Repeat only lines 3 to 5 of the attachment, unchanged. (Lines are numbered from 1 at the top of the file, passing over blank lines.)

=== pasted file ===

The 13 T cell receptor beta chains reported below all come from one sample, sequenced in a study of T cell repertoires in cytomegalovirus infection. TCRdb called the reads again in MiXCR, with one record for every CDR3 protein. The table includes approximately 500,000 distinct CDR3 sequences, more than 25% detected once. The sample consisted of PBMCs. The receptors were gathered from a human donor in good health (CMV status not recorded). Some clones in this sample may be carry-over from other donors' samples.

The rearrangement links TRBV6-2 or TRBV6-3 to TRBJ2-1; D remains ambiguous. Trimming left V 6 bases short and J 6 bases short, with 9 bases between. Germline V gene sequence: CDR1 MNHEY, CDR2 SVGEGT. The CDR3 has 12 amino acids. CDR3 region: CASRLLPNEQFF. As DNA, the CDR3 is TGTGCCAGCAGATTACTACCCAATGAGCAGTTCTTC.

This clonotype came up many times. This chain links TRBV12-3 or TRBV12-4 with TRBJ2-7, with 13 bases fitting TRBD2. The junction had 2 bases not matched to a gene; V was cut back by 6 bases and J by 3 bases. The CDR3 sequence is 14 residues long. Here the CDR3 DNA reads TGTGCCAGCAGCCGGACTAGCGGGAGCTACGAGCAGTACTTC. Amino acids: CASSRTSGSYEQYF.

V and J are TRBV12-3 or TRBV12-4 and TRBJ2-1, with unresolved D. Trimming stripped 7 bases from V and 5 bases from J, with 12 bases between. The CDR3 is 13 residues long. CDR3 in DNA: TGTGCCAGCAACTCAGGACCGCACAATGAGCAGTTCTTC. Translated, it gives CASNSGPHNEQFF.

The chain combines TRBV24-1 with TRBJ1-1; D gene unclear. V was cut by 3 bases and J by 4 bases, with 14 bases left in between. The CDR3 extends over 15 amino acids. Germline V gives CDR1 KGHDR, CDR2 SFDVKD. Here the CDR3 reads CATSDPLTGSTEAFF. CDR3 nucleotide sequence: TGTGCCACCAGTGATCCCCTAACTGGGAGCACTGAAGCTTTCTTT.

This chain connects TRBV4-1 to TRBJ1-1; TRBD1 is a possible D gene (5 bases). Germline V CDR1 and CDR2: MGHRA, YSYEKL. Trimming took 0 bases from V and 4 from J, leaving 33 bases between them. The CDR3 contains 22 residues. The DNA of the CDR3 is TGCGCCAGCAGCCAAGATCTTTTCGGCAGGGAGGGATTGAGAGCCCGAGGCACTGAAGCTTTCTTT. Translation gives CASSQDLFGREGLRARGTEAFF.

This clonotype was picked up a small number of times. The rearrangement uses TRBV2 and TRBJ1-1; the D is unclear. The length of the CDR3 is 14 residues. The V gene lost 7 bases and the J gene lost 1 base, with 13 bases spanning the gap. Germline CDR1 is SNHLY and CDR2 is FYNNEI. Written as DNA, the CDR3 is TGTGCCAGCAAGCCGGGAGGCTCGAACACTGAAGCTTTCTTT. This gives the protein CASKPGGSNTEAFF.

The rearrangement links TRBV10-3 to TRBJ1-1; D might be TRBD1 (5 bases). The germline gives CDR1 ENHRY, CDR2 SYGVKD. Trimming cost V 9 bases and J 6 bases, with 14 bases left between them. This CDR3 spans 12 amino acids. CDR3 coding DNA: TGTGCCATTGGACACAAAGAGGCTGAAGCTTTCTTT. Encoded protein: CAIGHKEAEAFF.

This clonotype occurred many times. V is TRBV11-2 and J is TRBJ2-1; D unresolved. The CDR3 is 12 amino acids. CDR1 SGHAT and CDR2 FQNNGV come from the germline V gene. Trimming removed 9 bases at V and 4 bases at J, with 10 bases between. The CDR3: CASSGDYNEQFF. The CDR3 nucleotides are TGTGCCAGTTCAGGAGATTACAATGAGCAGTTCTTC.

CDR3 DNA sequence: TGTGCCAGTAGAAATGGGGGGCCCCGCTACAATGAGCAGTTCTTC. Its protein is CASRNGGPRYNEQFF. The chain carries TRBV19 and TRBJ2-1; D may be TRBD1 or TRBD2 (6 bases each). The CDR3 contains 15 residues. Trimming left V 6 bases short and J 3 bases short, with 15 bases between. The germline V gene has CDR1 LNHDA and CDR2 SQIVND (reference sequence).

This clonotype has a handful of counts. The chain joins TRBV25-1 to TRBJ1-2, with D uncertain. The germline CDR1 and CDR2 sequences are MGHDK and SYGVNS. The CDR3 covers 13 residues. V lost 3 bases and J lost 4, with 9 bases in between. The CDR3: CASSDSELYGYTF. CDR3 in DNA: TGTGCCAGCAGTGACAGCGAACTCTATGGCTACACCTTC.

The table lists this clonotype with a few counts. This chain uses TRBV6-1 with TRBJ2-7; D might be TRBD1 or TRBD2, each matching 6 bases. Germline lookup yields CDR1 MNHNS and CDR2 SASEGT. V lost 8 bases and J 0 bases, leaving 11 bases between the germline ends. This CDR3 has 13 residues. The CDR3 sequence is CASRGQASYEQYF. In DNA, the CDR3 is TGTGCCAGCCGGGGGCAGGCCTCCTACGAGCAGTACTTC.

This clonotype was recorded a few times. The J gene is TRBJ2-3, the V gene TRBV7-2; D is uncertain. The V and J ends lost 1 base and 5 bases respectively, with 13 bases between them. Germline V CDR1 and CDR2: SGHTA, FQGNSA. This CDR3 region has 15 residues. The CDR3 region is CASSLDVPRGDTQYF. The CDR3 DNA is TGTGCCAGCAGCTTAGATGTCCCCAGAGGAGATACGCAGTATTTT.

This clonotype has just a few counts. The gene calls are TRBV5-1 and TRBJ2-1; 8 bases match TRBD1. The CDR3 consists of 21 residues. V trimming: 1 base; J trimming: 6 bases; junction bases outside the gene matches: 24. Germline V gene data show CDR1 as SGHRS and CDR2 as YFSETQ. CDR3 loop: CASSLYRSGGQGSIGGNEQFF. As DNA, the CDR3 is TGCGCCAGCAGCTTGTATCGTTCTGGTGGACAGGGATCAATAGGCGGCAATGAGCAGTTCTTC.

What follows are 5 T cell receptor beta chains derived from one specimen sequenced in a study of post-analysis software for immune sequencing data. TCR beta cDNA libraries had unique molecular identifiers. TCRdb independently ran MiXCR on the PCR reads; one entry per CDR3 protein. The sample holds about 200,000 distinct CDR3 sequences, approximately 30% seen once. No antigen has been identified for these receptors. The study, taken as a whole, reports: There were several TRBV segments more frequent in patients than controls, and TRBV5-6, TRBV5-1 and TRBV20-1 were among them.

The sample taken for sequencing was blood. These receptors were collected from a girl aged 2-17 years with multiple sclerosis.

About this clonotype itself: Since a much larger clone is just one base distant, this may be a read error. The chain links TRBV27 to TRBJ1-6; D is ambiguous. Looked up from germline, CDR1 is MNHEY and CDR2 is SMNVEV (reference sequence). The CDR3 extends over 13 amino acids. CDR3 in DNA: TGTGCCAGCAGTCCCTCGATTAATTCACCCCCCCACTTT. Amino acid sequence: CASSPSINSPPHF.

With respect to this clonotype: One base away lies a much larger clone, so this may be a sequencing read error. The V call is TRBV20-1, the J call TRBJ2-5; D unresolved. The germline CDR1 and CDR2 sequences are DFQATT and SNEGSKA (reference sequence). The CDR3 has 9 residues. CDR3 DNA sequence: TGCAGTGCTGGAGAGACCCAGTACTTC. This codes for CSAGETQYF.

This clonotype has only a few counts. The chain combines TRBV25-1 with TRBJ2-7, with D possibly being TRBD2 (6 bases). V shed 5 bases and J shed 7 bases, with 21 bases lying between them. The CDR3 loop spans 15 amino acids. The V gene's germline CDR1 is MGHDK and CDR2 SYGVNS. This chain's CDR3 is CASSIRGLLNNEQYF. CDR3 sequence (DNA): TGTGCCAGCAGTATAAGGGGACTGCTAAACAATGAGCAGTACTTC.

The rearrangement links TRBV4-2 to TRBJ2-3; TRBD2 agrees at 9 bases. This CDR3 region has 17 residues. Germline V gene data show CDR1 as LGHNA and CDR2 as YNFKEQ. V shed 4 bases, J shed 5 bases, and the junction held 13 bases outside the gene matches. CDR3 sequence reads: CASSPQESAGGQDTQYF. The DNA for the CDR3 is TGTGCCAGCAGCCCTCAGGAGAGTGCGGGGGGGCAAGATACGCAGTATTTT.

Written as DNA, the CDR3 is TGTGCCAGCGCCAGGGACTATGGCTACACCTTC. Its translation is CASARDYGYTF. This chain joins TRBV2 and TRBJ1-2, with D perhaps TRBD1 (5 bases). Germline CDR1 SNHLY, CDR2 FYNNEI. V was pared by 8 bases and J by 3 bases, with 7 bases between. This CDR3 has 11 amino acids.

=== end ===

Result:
This clonotype came up many times. This chain links TRBV12-3 or TRBV12-4 with TRBJ2-7, with 13 bases fitting TRBD2. The junction had 2 bases not matched to a gene; V was cut back by 6 bases and J by 3 bases. The CDR3 sequence is 14 residues long. Here the CDR3 DNA reads TGTGCCAGCAGCCGGACTAGCGGGAGCTACGAGCAGTACTTC. Amino acids: CASSRTSGSYEQYF.

V and J are TRBV12-3 or TRBV12-4 and TRBJ2-1, with unresolved D. Trimming stripped 7 bases from V and 5 bases from J, with 12 bases between. The CDR3 is 13 residues long. CDR3 in DNA: TGTGCCAGCAACTCAGGACCGCACAATGAGCAGTTCTTC. Translated, it gives CASNSGPHNEQFF.

The chain combines TRBV24-1 with TRBJ1-1; D gene unclear. V was cut by 3 bases and J by 4 bases, with 14 bases left in between. The CDR3 extends over 15 amino acids. Germline V gives CDR1 KGHDR, CDR2 SFDVKD. Here the CDR3 reads CATSDPLTGSTEAFF. CDR3 nucleotide sequence: TGTGCCACCAGTGATCCCCTAACTGGGAGCACTGAAGCTTTCTTT.